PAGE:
Does it help babies to understand that different objects (such as different dinosaurs) belong together into a category when they hear them all being called ‘dinosaur’? And what if they instead hear the same melody whenever they see a dinosaur – does that help their understanding?
Several researchers (including us!) have found that words help in this learning already in 10-month-olds, before they even speak their first words. We also know that when babies look at pictures, hearing other sounds can interfere with their learning of these pictures (but don’t worry – do talk to your babies while you read picture books with them!) This has led some researchers to claim that babies are born to tune into language and communication to help them shape their understanding of the world – but an alternative view is that they quickly learn that language is important because their parents speak to them, their sibling and each other all the time.
We wanted to understand better when language helps, and when sounds disrupt, the learning of categories. We took a widely-used set of dinosaur and fish pictures and showed infants eight dinosaurs (or fish for other infants) in a row, followed by a ninth dinosaur and a fish side by side. We found that the babies learned a category – as shown by the typical result in these cases that the ‘dinosaur’ babies looked longer at the test fish than the test dinosaur (and the fish babies, longer at the test dinosaur). But wait – other researchers had claimed that babies needed to hear the dinosaurs all accompanied by the same name to learn this category. The thing is, they never tested the babies looking at these pictures without hearing anything. We did, and found that for these pictures, hearing a common name did not make a difference to the babies’ learning. Hearing other sounds instead of names, though – beeps, backward speech, etc – can slow down processing of these pictures, as other researchers have found. So in a second experiment we wanted to see if this is because babies are unfamiliar with these sounds (or if it’s because these are not language sounds, and babies are tuned specifically into language). We first played new ‘beep’ sounds to the babies before then showing them the dinosaurs accompanied by these beeps – and voila, now that they were familiar with these sounds, they no longer slowed down their picture learning.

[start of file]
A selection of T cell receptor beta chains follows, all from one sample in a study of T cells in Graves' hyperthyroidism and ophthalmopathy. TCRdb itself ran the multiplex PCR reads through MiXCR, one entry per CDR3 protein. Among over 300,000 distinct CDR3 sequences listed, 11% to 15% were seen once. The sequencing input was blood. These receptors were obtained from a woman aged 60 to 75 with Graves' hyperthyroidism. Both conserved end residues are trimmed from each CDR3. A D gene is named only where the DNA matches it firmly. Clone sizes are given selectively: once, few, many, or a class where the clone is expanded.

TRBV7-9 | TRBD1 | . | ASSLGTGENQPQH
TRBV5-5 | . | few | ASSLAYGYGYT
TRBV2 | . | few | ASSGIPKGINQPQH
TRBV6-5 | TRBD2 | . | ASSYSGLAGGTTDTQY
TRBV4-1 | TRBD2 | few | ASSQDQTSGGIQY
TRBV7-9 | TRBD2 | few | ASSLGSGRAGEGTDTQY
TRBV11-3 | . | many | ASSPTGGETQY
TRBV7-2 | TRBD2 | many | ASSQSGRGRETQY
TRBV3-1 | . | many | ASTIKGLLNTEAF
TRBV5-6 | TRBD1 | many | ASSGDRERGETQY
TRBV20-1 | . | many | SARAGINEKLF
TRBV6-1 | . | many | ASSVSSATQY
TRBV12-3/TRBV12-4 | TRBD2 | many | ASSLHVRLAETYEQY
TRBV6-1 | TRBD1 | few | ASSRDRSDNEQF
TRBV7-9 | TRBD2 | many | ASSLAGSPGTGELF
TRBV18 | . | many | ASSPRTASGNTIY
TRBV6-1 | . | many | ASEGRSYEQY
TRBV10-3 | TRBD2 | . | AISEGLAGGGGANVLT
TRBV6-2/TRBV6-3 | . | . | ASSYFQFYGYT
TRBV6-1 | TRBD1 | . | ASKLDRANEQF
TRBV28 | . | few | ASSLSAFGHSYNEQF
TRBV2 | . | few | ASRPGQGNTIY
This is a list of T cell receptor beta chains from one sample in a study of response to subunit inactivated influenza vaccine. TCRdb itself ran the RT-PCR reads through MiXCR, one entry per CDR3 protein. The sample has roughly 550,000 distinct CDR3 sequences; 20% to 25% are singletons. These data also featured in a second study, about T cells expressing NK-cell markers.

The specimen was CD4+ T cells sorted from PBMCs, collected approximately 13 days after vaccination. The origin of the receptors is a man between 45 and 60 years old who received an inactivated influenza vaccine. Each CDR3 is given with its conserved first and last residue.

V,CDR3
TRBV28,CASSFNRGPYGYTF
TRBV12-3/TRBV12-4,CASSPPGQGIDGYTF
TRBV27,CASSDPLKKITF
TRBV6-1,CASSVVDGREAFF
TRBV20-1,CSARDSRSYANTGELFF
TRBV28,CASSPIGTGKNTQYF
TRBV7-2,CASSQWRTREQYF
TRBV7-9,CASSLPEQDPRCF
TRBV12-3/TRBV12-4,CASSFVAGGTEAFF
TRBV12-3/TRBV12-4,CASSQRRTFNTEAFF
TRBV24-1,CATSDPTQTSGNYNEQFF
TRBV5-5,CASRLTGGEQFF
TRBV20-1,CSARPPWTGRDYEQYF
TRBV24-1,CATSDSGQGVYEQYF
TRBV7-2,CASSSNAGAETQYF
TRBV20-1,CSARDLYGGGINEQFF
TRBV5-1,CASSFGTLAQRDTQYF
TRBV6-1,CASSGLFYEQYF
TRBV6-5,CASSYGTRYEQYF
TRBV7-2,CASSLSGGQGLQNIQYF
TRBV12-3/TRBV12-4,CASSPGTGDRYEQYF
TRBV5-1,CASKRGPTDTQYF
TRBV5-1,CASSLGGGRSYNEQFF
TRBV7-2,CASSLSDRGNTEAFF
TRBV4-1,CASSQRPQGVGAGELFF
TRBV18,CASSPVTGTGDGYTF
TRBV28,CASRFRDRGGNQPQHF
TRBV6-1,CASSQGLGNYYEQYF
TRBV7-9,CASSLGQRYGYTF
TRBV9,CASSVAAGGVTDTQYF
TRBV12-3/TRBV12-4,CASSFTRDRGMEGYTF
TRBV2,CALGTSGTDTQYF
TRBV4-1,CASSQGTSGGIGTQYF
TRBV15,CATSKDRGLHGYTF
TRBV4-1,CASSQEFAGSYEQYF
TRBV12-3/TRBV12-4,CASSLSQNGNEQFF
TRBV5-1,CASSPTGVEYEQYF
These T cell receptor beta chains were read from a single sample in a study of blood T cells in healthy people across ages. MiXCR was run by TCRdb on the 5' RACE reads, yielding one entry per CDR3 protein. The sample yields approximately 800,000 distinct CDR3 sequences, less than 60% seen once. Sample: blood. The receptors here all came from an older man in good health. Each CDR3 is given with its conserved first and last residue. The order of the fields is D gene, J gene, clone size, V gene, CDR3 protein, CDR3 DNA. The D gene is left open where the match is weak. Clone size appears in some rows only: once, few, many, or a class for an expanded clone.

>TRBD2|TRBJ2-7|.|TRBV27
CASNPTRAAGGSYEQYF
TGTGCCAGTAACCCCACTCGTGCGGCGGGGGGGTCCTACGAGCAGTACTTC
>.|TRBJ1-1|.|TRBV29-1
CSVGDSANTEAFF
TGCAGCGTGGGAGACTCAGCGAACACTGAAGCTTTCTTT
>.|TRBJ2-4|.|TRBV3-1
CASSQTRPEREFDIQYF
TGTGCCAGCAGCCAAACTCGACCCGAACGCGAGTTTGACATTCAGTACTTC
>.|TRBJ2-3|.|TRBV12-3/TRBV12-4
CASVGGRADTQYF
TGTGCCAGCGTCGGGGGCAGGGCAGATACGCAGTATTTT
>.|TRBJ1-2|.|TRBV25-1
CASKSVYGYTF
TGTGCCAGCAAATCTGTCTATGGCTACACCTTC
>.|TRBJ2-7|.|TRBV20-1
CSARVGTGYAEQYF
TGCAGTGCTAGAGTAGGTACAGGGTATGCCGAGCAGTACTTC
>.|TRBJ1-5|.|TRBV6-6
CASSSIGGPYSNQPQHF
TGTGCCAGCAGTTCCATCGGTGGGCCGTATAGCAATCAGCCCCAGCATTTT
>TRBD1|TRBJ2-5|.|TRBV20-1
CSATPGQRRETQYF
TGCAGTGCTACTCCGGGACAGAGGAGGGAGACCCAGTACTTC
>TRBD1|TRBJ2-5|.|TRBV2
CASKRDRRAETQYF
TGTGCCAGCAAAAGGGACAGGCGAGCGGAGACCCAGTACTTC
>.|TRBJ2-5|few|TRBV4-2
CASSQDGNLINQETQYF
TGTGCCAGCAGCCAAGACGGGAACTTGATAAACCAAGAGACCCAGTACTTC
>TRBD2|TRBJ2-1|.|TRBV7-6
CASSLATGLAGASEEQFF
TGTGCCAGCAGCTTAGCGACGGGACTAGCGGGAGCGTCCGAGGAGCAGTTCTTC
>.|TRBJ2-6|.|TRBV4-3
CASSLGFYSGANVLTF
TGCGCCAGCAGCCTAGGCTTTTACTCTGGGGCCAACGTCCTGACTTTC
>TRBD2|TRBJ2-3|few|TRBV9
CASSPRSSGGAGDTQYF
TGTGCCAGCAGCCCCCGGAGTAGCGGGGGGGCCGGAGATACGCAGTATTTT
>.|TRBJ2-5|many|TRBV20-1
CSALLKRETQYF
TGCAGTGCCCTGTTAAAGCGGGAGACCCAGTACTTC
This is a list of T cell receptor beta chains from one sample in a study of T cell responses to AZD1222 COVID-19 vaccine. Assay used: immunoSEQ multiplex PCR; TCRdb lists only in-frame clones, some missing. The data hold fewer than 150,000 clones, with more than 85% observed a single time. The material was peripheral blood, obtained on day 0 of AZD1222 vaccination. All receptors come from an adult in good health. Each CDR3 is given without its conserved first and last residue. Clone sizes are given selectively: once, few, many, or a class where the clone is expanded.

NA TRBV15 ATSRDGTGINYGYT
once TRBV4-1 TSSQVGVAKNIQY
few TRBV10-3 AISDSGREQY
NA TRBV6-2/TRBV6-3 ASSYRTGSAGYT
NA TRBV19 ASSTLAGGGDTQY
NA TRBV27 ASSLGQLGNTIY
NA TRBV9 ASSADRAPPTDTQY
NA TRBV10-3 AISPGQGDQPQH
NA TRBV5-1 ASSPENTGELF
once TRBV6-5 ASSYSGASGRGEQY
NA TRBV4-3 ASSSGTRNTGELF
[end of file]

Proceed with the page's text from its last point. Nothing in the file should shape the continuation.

Together with our previous work, we can therefore conclude: hearing words can help babies with their learning of categories. Unfamiliar sounds, when played alongside pictures, can make learning of the pictures slower (presumably because babies are at the same time learning about the new sounds). And as we all know: Babies are great learners!
The paper is available here for free:
Chan, K.C. J. , Shaw, P., Westermann, G. (2023). The sound of silence: Reconsidering infants' object categorization in silence, with labels, and with nonlinguistic sounds Cognition